Human Morality and the Nazi Terror:
The Problem of the “Useless Mouths”
Though full equality is a mirage or a hope for the future, the problem of human equality in the face of famine had long ceased to confront Western society until it was raised again in all its nakedness by the Nazi terror in Europe. What is to be done when there is not enough to eat for everybody—when there is not even half, not even a quarter enough for a given collectivity? Should all be allowed to die slowly of starvation, or should an elite group be established to which the others would be sacrificed?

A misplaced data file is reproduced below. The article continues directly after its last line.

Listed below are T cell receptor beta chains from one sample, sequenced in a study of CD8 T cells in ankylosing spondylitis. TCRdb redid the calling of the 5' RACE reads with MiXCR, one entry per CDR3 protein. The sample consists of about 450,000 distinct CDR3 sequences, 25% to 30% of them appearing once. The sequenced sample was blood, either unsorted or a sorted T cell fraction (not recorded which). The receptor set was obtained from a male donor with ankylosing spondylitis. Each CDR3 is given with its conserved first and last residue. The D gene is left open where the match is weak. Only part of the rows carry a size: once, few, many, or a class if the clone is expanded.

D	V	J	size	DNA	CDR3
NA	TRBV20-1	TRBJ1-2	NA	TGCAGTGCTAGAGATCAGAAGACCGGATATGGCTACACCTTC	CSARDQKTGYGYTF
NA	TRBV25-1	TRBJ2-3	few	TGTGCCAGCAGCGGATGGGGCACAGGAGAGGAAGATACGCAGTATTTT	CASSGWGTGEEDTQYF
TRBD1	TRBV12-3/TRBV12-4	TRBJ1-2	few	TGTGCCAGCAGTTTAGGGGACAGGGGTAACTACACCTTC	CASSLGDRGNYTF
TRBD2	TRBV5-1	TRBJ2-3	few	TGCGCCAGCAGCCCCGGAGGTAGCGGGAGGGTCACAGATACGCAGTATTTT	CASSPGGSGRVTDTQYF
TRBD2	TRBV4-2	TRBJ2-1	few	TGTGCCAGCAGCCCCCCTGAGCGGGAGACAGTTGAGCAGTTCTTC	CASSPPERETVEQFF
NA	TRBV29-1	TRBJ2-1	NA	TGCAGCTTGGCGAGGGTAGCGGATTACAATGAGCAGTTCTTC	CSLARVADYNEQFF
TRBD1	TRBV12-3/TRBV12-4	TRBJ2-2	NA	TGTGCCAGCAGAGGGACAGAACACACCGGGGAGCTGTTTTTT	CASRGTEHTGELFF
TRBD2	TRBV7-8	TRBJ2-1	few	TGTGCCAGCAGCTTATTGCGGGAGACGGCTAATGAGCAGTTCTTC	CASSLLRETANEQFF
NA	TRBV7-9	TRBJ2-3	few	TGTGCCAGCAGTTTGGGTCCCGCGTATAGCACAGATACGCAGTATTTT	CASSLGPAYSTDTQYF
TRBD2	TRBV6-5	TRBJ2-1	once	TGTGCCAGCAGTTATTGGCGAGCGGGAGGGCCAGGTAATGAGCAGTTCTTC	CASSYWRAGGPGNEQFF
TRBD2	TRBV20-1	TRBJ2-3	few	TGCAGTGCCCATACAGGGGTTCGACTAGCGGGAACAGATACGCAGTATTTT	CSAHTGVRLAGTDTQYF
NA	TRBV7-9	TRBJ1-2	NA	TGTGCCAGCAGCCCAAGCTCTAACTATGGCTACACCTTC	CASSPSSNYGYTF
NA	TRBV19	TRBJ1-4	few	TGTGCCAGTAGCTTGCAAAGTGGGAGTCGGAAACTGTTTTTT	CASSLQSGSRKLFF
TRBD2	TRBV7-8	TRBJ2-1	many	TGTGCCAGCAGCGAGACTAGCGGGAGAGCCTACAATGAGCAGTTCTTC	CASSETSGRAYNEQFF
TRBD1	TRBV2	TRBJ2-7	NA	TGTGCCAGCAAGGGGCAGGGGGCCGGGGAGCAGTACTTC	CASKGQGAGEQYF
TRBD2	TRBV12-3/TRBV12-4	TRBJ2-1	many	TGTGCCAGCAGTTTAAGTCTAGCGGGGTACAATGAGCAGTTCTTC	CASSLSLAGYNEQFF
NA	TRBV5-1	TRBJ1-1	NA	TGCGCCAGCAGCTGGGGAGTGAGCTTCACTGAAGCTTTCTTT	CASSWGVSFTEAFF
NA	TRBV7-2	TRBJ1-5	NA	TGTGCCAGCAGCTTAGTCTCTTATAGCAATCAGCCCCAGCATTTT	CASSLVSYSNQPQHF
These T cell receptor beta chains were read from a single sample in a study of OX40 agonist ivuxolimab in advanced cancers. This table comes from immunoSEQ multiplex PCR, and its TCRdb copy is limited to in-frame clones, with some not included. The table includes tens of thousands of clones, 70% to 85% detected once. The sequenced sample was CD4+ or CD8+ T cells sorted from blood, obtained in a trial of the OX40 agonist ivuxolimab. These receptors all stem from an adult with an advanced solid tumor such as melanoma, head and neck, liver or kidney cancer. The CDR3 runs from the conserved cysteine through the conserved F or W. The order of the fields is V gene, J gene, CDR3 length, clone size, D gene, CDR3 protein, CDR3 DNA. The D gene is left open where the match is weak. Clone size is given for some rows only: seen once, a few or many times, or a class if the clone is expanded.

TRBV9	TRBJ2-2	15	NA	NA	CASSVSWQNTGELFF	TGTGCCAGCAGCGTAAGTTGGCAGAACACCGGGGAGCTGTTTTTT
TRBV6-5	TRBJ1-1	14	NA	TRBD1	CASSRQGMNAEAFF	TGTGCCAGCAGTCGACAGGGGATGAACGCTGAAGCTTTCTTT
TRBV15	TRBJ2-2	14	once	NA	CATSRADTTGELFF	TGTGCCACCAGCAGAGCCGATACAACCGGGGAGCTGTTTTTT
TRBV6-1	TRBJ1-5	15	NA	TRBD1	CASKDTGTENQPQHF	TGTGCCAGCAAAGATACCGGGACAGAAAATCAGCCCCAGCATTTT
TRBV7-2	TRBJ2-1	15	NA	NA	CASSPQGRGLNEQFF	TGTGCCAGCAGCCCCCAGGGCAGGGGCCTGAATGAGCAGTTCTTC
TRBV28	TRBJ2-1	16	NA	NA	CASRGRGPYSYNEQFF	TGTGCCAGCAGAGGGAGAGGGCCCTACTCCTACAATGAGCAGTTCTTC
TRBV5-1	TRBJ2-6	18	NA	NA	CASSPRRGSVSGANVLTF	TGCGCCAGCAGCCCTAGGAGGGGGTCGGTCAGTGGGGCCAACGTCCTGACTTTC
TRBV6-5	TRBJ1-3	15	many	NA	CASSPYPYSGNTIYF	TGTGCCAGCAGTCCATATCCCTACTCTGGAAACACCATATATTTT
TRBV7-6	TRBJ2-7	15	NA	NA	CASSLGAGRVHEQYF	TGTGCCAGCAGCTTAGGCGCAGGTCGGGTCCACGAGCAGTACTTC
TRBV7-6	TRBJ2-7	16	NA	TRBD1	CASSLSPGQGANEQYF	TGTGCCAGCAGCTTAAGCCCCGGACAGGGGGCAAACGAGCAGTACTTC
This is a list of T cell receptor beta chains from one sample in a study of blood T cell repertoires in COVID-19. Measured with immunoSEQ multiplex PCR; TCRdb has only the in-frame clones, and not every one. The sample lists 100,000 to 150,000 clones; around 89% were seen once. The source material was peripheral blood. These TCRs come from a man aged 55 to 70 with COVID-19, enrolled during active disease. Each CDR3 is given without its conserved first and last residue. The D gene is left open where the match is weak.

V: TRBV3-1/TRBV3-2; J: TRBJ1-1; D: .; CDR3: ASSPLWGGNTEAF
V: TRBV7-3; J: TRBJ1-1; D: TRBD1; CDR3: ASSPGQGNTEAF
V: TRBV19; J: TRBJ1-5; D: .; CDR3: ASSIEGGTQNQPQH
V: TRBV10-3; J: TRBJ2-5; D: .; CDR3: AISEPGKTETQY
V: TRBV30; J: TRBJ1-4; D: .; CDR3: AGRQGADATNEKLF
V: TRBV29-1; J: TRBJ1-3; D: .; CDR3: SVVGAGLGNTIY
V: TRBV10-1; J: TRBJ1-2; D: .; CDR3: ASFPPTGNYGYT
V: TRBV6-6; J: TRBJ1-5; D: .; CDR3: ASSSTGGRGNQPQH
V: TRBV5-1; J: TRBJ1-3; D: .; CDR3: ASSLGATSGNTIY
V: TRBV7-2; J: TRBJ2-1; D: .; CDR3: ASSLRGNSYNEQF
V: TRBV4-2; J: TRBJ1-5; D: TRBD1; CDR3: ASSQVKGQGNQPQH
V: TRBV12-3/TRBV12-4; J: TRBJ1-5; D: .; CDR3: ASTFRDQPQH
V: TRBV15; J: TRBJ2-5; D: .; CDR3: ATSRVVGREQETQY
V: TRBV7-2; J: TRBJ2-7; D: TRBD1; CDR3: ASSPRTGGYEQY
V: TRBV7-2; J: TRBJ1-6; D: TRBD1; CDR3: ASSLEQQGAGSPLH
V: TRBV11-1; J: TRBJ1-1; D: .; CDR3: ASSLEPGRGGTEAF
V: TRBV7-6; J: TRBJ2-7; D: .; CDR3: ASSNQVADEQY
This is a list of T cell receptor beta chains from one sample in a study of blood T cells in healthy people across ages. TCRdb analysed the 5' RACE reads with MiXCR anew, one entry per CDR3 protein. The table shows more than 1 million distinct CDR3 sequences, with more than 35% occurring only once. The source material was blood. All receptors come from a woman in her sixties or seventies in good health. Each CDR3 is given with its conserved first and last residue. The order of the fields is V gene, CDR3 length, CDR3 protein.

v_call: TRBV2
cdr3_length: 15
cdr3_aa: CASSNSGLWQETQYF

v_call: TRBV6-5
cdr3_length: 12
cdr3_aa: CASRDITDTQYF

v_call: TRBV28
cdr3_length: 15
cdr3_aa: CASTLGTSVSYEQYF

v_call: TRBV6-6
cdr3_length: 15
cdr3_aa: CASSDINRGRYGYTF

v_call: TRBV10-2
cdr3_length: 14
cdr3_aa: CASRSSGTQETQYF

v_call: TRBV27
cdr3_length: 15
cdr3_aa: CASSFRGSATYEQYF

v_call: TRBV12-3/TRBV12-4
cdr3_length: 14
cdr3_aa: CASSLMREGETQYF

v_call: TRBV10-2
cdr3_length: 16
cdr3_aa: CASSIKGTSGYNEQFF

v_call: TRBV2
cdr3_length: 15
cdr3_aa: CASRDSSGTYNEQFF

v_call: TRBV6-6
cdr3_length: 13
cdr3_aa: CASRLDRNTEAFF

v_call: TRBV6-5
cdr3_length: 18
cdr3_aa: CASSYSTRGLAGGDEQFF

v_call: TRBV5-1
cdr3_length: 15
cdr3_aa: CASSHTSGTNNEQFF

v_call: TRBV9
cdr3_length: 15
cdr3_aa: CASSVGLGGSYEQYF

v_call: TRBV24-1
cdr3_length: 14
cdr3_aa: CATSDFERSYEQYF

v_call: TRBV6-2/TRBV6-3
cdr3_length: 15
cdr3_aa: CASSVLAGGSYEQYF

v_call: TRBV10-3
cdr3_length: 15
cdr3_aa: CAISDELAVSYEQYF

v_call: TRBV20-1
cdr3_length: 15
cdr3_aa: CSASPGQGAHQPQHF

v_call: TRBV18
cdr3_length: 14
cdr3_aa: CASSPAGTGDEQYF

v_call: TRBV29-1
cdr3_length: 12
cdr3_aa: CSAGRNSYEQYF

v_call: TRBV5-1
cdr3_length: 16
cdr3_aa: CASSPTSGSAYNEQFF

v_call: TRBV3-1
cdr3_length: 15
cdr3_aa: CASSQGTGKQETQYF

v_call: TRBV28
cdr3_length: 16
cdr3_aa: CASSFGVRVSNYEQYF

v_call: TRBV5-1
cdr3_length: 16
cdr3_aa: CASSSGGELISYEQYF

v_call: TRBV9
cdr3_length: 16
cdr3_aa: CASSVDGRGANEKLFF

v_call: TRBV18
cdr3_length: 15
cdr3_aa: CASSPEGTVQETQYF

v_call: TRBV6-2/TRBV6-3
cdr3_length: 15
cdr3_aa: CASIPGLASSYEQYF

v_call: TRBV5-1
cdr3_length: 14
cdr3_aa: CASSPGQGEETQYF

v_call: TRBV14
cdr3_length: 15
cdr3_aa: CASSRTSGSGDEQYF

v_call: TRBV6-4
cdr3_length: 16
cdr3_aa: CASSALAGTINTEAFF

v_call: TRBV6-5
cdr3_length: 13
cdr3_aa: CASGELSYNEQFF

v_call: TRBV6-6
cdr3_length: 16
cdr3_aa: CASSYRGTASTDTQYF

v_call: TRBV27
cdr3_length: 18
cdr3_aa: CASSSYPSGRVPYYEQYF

In May of 1942, the historian E. Ringelblum, then relief director in the Warsaw ghetto, wrote in his journal: “The community kitchens do not solve the question. They prolong existence, but the end is inevitable. They prolong suffering and provide no solution, for the necessary means are lacking. Reduced to soup and dry bread, those served by the kitchens die a lingering death. The question arises whether it would not have been better in the first place to help the most socially useful people, intellectuals, and so forth; but the situation is such that we do not have enough even for a selected group; and moreover, on what grounds can we sacrifice men who were productive workers or artisans before the war and whom only the war and the ghetto have transformed into the dregs of the population, into candidates for the mass burial ground? The tragic question remains: should we administer by spoonfuls an aid insufficient to maintain life, or should we give ample aid to a very small number of the elect? . . .”
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